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You might not be familiar with Greg Daniels’ name, but if you've watched an acclaimed TV comedy in the last decade and change, then you certainly know his work. He's behind The Office, Parks and Recreation, King of the Hill, and many more. Now the comedy legend is dipping his funny bone into the future with the sci-fi Amazon series Upload.
The high-tech rom-com is about a will they/won’t they couple with a unique twist: One of them is dead. Nathan (Robbie Amell) has been killed at a young age and had his consciousness uploaded to Lakeview, a digital afterlife. There he meets his customer support rep, aka “angel,” Nora (Andy Allo), with whom he has some very frustrating chemistry. Not only is Nathan dead and Nora alive, but Nathan’s being put up in these fancy post-life digs by his rich (living) girlfriend, Ingrid (Allegra Edwards). Woven through this tantalizing romantic tangle and comedic punchlines are tangential remarks about the state of this future — and Daniels was navigating it all.
The showrunner sat down with SYFY WIRE to talk about Upload’s long road to creation, speculating about the future of technology, and life under quarantine.
I know you’ve been kicking the idea of Upload around for a long time. Can you tell me how it finally made it to the screen?
I was a writer for Saturday Night Live, the year is 1989, I’m walking around trying to think of sketches. I’m in midtown Manhattan, I walk past these electronics stores and they’re all advertising CD players — if you can imagine how long ago this is — and it’s all about digital versus analog. I’m thinking “What would be funny, what could you exaggerate? What would be the ultimate thing you could digitize? It would be yourself and your mind, and maybe you could live in a virtual world.”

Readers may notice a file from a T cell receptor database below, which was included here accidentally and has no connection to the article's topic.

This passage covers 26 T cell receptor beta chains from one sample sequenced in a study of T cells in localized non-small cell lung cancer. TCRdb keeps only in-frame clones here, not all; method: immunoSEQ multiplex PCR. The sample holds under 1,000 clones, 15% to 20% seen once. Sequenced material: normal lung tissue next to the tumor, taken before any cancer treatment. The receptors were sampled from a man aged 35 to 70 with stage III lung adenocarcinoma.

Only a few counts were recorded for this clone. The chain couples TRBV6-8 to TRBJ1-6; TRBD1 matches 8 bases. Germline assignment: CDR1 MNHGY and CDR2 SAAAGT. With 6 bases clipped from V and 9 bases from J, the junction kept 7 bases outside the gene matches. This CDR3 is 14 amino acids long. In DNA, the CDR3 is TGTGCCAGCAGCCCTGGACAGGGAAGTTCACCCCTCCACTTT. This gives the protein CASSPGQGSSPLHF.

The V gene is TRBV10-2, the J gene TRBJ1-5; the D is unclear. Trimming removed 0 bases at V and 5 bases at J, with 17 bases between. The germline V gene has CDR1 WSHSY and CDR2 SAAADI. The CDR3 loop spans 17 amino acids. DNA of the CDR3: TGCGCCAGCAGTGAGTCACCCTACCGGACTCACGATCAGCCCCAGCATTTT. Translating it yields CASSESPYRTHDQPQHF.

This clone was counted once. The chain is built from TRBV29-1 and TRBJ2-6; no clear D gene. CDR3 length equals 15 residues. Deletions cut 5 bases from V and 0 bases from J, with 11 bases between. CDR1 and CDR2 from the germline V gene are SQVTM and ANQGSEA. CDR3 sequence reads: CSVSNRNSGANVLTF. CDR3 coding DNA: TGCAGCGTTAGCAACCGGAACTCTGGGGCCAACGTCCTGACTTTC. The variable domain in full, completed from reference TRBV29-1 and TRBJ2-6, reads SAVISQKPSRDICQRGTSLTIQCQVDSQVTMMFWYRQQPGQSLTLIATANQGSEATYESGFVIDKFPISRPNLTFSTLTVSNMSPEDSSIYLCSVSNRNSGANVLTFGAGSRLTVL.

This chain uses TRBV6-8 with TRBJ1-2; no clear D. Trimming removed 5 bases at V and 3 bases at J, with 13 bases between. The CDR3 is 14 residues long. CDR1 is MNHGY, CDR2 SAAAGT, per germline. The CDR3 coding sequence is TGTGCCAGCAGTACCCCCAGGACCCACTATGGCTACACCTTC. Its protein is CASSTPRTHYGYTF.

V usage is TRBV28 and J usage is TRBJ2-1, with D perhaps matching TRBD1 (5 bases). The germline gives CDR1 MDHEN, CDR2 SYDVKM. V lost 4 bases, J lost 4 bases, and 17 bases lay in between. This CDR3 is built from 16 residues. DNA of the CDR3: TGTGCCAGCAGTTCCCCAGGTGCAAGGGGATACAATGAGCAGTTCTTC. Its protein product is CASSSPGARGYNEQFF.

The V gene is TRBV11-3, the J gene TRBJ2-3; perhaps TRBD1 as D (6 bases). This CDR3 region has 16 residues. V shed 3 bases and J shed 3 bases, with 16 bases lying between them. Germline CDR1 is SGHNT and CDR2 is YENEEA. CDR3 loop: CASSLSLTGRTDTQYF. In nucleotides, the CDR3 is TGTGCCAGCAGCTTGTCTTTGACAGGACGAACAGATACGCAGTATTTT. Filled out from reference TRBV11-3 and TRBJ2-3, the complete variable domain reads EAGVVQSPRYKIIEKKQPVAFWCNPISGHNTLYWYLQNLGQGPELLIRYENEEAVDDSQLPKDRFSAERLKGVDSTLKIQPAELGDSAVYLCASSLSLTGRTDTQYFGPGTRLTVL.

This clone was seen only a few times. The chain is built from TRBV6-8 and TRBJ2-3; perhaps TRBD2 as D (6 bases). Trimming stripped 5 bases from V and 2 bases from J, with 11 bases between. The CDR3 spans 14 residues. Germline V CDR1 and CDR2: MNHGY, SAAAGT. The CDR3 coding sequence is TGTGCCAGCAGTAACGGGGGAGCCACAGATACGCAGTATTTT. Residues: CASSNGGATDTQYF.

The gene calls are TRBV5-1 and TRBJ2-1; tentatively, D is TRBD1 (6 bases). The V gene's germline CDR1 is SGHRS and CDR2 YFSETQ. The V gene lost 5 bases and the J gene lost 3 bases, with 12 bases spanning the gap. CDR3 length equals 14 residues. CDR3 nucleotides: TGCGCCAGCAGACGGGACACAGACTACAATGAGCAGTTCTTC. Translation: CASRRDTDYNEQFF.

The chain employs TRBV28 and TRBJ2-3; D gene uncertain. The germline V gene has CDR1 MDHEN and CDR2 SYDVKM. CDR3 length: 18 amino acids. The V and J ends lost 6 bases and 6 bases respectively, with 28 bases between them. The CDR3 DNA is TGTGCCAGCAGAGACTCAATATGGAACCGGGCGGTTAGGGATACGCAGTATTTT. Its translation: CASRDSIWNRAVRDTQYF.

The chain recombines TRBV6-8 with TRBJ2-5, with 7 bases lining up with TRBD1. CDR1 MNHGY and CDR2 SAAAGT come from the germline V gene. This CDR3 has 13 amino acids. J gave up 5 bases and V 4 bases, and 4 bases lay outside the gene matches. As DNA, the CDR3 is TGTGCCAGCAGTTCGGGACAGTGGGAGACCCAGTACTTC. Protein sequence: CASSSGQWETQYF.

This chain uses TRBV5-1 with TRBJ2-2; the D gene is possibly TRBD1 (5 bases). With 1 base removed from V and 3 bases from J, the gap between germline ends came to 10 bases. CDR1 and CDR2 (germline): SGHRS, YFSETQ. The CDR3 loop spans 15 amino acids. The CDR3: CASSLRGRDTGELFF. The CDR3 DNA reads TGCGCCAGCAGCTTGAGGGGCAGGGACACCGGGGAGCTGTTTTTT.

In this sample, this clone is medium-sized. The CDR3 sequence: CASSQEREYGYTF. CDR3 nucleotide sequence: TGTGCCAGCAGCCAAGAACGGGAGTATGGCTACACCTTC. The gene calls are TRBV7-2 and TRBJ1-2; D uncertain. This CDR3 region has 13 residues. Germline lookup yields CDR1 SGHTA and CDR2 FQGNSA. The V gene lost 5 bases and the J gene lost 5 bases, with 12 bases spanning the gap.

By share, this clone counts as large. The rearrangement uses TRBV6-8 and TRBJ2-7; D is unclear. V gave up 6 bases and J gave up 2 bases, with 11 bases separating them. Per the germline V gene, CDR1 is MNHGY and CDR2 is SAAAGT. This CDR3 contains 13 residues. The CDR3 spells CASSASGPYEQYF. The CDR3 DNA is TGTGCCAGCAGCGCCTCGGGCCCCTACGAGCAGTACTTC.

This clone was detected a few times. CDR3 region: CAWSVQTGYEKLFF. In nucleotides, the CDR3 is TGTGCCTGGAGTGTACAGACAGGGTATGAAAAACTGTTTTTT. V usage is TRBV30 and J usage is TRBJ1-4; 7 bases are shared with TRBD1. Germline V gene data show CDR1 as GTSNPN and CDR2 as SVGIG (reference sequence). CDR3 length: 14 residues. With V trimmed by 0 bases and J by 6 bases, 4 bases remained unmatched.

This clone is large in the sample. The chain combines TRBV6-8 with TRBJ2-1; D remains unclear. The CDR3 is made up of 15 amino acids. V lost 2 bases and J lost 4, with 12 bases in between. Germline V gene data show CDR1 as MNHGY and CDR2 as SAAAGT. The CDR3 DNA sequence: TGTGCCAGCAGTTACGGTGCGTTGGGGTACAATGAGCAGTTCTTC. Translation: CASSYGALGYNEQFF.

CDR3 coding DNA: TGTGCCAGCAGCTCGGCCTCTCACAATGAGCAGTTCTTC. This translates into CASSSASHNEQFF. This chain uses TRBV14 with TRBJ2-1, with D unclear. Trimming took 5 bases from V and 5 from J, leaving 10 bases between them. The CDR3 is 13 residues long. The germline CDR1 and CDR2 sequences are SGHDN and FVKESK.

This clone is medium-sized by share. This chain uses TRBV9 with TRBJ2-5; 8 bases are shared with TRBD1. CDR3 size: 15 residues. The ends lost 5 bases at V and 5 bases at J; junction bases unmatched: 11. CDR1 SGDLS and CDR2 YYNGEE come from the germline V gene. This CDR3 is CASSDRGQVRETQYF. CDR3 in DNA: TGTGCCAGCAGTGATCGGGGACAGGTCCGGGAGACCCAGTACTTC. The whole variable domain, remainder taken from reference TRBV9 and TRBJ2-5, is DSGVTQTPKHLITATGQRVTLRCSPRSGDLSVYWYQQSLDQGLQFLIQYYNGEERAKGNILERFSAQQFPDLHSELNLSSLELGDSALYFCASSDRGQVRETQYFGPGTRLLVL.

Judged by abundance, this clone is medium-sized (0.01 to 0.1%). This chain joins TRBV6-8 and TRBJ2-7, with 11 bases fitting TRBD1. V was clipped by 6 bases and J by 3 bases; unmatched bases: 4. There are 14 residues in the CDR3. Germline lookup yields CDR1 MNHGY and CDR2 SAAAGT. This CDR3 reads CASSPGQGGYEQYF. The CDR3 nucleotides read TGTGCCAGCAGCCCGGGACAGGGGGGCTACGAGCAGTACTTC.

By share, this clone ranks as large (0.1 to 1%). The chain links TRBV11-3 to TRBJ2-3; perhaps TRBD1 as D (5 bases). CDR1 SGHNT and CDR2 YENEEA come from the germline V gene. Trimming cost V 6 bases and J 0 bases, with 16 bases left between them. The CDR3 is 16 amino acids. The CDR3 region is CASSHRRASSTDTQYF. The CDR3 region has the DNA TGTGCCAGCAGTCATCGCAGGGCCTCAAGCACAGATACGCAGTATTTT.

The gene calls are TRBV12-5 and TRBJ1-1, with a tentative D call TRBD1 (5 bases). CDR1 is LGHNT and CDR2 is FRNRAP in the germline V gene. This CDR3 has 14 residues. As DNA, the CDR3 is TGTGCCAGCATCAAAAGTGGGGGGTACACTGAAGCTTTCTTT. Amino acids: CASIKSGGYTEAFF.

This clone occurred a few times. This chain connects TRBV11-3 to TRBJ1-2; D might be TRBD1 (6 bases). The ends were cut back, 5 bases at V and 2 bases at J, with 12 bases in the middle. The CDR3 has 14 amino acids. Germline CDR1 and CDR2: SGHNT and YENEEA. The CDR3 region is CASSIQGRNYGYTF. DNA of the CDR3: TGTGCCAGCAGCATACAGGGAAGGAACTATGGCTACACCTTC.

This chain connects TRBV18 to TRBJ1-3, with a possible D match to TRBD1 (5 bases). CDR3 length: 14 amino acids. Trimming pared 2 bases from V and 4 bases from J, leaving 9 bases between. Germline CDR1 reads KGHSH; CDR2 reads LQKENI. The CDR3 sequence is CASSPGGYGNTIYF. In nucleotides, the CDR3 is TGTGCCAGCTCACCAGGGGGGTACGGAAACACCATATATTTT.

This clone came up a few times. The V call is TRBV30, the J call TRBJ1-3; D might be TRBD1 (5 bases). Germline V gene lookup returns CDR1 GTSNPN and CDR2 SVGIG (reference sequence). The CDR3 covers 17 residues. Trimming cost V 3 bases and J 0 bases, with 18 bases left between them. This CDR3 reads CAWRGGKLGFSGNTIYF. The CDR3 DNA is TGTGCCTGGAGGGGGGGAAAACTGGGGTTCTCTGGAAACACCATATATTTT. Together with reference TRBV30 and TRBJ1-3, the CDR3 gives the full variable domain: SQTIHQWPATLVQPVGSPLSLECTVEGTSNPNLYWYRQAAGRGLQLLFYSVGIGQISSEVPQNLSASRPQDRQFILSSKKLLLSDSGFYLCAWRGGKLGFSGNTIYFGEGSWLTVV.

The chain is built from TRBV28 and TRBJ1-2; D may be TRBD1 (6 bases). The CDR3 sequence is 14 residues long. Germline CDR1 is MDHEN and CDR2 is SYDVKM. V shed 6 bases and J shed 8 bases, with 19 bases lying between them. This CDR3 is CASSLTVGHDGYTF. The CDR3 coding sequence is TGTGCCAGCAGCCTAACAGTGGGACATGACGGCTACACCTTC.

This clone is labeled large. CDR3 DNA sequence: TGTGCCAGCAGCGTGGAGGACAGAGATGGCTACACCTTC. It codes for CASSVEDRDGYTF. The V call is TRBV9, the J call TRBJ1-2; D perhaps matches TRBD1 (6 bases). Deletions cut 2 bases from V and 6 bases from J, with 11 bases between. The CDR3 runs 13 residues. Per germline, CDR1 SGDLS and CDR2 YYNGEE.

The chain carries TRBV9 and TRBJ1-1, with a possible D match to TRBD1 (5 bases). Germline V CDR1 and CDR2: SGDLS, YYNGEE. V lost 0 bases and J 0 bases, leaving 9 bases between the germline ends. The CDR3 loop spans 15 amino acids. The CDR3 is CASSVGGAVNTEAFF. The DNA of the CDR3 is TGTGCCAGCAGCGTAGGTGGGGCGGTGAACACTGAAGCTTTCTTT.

And I realized the thing that was interesting to me was that if humans could program a virtual world for us to live in, it would be as if we’d created our own afterlife. But it would have all the problems of any human society or human-created thing. I was like “Well, that’s pretty cool, but it’s not really a sketch for Dana Carvey.”
I filed it away and then over the years whenever I didn’t have a job, I’d take it out and try to write it into a prose version. During the [2007-2008 Writers Guild of America strike] I started turning it into a book proposal. I was very into Harry Potter and I was gonna build my own Harry Potter world.
With a bunch of dead teens?
Well, when you think about — for instance — Hunger Games and where that came from, at least the teens aren’t killing each other. But then, when The Office wrapped, I was looking for something and by this point, I’d found more comedy in it from the standpoint of it being a big tech company that was trying to charge you all the time and monetize it.